Dizziness

Dizzy blond jokes aside, there are many reasons you may find yourself feeling woozy, lightheaded, or unstable. The intoxicating dizziness of new love or the thrilling dizziness of an amusement park ride can be breathtakingly exciting. However, dizziness experienced in everyday life while attempting to carry out daily tasks can be frightening and disconcerting. Several medical conditions may contribute to dizziness. Some of them are temporary and of no real concern, while others may require immediate medical attention. The following are 10 conditions that may cause dizziness.

10. Iron Deficiency Anemia

anemia

Anemia is a disorder in which your blood doesn’t form the red blood cells vital for carrying oxygen throughout your body. Iron deficiency anemia occurs when your body is missing the iron necessary for manufacturing these healthy red blood cells. When your body loses the necessary supply of oxygen-rich blood, you can become weak, lethargic, and sickly. According to the Mayo Clinic, symptoms of iron deficiency anemia include headache, dizziness, shortness of breath, and loss of appetite. Some people suffering from a lack of iron may want to eat bizarre items like dirt or ice.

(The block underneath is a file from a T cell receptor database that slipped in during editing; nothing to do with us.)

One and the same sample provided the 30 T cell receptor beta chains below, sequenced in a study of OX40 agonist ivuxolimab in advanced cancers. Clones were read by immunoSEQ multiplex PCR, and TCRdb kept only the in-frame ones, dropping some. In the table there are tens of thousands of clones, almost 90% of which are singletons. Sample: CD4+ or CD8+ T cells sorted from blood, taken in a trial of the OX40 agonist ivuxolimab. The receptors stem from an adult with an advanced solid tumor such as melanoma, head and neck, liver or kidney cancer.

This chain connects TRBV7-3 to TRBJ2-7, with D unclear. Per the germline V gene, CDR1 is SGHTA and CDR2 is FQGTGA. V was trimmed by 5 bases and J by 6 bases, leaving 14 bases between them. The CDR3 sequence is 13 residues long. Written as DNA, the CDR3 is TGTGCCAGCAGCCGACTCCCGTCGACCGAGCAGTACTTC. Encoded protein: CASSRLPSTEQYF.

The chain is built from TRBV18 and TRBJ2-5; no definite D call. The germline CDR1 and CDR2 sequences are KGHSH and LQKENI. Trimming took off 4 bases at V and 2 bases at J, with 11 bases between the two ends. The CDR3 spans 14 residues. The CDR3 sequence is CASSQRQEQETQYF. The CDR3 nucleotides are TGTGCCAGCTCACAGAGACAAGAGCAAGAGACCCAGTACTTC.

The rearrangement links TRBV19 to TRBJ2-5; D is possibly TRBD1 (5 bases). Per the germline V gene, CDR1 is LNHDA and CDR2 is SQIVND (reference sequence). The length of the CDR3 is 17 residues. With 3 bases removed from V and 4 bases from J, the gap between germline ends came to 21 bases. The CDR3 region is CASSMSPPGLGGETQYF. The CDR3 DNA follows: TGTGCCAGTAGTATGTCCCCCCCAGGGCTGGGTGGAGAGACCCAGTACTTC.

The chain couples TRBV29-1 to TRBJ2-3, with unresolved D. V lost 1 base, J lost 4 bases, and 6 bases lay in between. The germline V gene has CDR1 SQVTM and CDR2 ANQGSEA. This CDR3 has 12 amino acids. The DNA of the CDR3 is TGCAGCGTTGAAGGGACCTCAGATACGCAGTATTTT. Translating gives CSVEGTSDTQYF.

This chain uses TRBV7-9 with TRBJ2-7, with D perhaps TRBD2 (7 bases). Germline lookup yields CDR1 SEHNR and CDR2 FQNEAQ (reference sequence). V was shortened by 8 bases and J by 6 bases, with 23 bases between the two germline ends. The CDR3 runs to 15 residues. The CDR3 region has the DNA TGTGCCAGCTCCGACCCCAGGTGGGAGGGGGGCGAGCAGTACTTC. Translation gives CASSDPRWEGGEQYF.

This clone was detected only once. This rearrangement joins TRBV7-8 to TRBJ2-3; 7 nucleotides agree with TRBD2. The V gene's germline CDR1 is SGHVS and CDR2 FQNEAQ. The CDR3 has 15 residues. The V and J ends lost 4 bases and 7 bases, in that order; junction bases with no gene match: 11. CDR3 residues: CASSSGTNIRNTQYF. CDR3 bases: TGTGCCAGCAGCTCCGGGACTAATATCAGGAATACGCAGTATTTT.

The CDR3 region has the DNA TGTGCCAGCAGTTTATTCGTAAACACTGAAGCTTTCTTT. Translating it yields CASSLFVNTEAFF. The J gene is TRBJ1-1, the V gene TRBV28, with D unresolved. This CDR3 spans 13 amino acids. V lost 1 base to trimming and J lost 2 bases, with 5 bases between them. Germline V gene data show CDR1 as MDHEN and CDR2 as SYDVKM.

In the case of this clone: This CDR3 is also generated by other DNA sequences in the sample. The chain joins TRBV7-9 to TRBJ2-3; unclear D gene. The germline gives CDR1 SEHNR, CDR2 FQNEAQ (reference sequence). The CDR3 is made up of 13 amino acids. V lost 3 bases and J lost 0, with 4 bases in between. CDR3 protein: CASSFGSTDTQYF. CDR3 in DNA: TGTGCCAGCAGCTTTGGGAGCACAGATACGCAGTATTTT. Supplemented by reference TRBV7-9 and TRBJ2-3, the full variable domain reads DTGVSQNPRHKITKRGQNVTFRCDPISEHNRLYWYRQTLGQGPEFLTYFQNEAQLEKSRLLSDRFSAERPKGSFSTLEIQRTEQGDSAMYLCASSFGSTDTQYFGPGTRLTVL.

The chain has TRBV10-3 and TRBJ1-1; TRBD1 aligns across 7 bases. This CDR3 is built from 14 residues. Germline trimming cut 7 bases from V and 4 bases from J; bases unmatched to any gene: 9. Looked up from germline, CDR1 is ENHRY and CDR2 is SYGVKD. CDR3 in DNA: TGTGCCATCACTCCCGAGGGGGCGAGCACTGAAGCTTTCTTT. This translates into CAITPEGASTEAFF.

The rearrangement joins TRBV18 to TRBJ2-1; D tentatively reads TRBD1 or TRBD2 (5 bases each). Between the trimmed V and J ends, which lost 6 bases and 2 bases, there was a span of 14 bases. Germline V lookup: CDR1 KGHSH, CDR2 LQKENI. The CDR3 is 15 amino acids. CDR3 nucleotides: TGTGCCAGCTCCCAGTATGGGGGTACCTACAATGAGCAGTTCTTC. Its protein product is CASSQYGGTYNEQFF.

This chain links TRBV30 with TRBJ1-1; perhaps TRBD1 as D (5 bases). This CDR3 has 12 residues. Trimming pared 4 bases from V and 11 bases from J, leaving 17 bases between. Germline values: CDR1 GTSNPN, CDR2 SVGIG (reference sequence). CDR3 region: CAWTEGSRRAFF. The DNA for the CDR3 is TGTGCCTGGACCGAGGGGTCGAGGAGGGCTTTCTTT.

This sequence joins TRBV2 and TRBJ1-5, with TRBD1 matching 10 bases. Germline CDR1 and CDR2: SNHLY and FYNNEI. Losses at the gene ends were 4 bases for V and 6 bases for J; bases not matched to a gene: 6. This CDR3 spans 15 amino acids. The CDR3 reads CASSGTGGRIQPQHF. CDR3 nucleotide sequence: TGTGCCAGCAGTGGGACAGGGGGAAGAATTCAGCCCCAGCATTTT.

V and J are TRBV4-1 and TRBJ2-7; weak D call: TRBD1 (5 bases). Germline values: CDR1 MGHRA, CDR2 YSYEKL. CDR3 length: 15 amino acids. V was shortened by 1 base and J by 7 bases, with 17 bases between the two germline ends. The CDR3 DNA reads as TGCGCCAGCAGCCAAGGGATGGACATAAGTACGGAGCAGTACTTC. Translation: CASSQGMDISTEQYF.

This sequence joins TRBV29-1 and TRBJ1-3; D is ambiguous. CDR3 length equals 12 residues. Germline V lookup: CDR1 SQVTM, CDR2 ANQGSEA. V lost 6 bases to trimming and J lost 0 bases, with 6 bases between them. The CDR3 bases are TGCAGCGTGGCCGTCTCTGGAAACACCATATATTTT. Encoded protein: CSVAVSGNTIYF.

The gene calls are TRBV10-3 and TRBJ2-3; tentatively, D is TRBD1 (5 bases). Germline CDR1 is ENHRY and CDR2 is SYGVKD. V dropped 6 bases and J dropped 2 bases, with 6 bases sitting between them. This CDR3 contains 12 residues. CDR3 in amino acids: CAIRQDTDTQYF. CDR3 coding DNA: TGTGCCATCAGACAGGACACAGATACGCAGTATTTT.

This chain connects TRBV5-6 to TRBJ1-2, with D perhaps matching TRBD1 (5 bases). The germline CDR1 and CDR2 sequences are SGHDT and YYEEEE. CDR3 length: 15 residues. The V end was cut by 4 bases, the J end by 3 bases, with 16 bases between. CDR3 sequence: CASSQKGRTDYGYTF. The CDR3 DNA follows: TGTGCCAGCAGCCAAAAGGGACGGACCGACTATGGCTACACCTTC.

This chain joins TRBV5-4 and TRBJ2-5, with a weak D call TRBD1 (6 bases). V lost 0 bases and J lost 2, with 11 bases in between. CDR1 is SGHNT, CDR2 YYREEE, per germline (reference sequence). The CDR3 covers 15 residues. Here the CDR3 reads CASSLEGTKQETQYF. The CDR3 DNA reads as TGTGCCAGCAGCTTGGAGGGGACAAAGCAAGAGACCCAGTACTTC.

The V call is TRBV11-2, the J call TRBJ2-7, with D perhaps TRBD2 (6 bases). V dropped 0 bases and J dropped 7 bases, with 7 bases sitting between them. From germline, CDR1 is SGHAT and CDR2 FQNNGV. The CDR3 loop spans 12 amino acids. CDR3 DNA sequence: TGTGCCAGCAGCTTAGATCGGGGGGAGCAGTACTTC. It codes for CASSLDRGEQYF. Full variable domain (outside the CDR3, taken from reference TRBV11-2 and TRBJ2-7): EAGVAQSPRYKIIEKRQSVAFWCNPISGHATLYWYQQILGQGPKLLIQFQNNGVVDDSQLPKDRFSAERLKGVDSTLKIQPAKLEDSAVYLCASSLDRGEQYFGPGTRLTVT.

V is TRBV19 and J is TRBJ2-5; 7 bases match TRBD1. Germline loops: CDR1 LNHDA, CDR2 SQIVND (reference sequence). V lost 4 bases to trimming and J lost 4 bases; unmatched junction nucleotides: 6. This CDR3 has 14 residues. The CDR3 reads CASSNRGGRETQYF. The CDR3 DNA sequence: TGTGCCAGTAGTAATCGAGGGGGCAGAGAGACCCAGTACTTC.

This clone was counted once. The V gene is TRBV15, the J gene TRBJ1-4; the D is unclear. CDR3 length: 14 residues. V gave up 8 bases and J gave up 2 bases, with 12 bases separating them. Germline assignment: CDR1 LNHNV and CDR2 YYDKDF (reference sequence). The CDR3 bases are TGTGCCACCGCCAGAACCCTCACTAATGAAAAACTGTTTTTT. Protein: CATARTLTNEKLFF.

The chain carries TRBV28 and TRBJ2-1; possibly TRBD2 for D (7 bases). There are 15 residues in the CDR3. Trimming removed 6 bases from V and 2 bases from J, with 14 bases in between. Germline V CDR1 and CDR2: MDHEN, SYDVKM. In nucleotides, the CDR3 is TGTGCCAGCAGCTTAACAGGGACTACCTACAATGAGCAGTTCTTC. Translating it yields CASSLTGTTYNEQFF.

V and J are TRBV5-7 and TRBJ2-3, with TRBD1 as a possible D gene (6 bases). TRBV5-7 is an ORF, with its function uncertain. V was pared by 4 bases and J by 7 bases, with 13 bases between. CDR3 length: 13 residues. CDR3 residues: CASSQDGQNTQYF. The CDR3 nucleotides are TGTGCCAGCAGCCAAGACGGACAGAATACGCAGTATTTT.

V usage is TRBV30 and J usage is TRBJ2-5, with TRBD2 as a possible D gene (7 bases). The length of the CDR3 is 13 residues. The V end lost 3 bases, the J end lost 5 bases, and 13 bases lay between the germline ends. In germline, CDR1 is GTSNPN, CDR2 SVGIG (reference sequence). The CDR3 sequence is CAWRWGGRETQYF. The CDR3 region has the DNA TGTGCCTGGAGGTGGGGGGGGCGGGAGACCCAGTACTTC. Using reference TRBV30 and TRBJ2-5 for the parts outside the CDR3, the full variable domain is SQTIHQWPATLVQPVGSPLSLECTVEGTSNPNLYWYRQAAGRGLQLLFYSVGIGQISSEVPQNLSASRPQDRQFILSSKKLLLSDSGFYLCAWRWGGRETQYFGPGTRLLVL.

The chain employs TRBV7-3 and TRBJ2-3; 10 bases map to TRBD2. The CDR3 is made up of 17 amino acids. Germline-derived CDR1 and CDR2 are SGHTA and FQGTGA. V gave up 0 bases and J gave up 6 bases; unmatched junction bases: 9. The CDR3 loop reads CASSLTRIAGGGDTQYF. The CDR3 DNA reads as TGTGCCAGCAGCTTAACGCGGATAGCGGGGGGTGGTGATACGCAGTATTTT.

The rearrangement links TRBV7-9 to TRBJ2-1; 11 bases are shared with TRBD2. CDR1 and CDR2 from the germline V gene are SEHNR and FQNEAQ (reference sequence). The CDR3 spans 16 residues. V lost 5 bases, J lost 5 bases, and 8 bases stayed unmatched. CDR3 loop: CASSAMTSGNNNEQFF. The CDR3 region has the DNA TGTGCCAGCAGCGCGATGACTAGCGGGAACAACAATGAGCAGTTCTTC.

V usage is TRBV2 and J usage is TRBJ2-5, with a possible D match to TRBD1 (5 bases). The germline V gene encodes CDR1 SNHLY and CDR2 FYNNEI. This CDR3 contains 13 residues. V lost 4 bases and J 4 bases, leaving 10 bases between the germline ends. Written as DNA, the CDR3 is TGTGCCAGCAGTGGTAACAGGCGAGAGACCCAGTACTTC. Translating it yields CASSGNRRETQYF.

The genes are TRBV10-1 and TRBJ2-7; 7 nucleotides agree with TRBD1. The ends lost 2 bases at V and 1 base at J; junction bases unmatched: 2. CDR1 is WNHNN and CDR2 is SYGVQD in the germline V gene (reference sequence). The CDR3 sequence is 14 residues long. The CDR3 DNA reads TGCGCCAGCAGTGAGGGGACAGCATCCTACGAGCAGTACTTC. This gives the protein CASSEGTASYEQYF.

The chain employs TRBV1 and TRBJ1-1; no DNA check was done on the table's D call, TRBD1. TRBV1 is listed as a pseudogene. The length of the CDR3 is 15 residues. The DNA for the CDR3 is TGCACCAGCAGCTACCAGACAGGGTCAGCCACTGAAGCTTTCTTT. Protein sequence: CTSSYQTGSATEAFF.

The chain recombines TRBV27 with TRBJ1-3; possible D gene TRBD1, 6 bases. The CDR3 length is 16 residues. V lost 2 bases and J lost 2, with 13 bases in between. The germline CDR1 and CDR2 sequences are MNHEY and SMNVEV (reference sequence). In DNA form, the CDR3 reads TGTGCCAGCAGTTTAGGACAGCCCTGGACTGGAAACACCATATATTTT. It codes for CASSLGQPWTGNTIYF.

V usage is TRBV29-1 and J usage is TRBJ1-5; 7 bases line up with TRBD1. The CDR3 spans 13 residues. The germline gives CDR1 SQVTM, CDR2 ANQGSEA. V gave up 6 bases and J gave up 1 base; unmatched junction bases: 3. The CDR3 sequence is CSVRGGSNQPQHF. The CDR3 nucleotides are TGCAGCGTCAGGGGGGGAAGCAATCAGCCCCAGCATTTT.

9. Dehydration

dehydration

Your body is largely composed of water, and the appropriate intake of water is important for carrying out normal daily functions. When your body becomes dehydrated, you may suffer from dizziness, confusion, and fatigue. Dehydration occurs when your body loses more water than it takes in. This can occur due to illnesses that involve fluid loss through vomiting and diarrhea. It may also occur when a person sweats profusely due to high temperatures or vigorous exercise. Diseases that cause excess urination, such as diabetes, may also cause dehydration. Prevent dehydration by consuming around six to eight 8-ounce glasses of water each day.


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